Beef tenderloin medallions Nubiani with sesame sauce on barley rice and soya bean sprouts Serves 2
6 2-ounce beef tenderloin medallions
4 tablespoons sesame sauce (see below)
½ cup mixed baby greens
1 teaspoon extra virgin olive oil
½ teaspoon fresh lime juice
Salt and pepper, to taste
1 teaspoon extra virgin olive oil
1 cup sticky barley rice*
2 teaspoons micro soya bean sprouts
Season the beef medallions with salt and pepper and pan sear on both sides quickly until cooked to medium. Mix the baby greens with olive oil, lime juice, salt and pepper.
For the sesame sauce:
½ teaspoon finely chopped onions
½ teaspoon finely chopped garlic
½ teaspoon white sesame seeds
3 tablespoons beef gravy
1 teaspoon manuka honey***
½ teaspoon sesame oil
Combine all sauce ingredients into a pan and reduce by one third. Season to taste.
PRESENTATION: Heat the rice in a microwave. Place rice in the center of plate. Arrange the beef medallions atop the rice. Garnish with the micro sprouts. Place dressed baby greens alongside the beef. Drizzle the plate with sesame sauce.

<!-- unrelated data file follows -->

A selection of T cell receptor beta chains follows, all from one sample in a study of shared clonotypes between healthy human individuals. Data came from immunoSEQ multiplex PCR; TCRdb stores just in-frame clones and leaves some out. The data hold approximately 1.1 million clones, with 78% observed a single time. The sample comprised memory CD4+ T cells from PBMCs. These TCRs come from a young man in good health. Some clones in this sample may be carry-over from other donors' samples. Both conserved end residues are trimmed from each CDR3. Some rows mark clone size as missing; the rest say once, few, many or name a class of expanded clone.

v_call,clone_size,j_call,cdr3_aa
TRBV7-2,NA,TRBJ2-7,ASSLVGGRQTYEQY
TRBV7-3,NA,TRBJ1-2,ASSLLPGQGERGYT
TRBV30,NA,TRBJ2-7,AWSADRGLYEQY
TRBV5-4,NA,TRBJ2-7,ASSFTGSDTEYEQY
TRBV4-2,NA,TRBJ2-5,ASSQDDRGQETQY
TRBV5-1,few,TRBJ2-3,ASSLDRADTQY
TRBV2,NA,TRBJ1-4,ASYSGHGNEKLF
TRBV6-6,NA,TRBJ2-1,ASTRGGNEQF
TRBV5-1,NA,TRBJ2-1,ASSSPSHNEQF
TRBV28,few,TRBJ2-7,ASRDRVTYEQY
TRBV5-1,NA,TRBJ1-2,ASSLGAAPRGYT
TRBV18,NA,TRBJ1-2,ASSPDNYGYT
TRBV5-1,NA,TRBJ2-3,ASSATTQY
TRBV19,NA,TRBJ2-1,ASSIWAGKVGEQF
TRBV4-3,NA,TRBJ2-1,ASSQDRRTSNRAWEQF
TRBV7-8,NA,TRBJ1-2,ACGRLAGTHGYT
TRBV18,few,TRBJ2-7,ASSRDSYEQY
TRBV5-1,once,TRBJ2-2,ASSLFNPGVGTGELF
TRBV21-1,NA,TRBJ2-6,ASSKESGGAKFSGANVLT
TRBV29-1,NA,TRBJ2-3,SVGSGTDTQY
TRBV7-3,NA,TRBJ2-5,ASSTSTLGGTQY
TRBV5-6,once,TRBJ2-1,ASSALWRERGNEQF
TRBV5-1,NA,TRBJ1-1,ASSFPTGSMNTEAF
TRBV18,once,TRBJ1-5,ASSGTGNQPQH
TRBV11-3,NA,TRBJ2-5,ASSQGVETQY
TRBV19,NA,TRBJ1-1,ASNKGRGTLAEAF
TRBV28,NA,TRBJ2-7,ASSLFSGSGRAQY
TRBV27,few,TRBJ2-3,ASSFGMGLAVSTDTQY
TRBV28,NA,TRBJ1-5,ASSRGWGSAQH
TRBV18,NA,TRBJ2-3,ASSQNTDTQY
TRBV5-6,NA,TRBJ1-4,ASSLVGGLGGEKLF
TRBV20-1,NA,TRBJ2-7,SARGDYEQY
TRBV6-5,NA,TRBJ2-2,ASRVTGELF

*Available at Asian specialty food stores or online
**Or substitute bean sprouts, julienned carrots or zucchini, spinach, cucumber, kale and other colorful vegetables
*** An extra-sweet New Zealand honey available in specialty food stores or online
Once an abandoned 1923 constructed warehouse in Asheville, North Carolina, it took a creative group of designers, artists, musicians, chefs and business folks to transform a neglected, 100-year-old structure into one of Asheville’s most interesting and daring hotel projects.
Exclusive Sailing with Global Traveler
Early on, pickleball had something to do with pickles. Pickles the dog, that is. In one story, the game was named for a family dog that ran off with the ball between sets.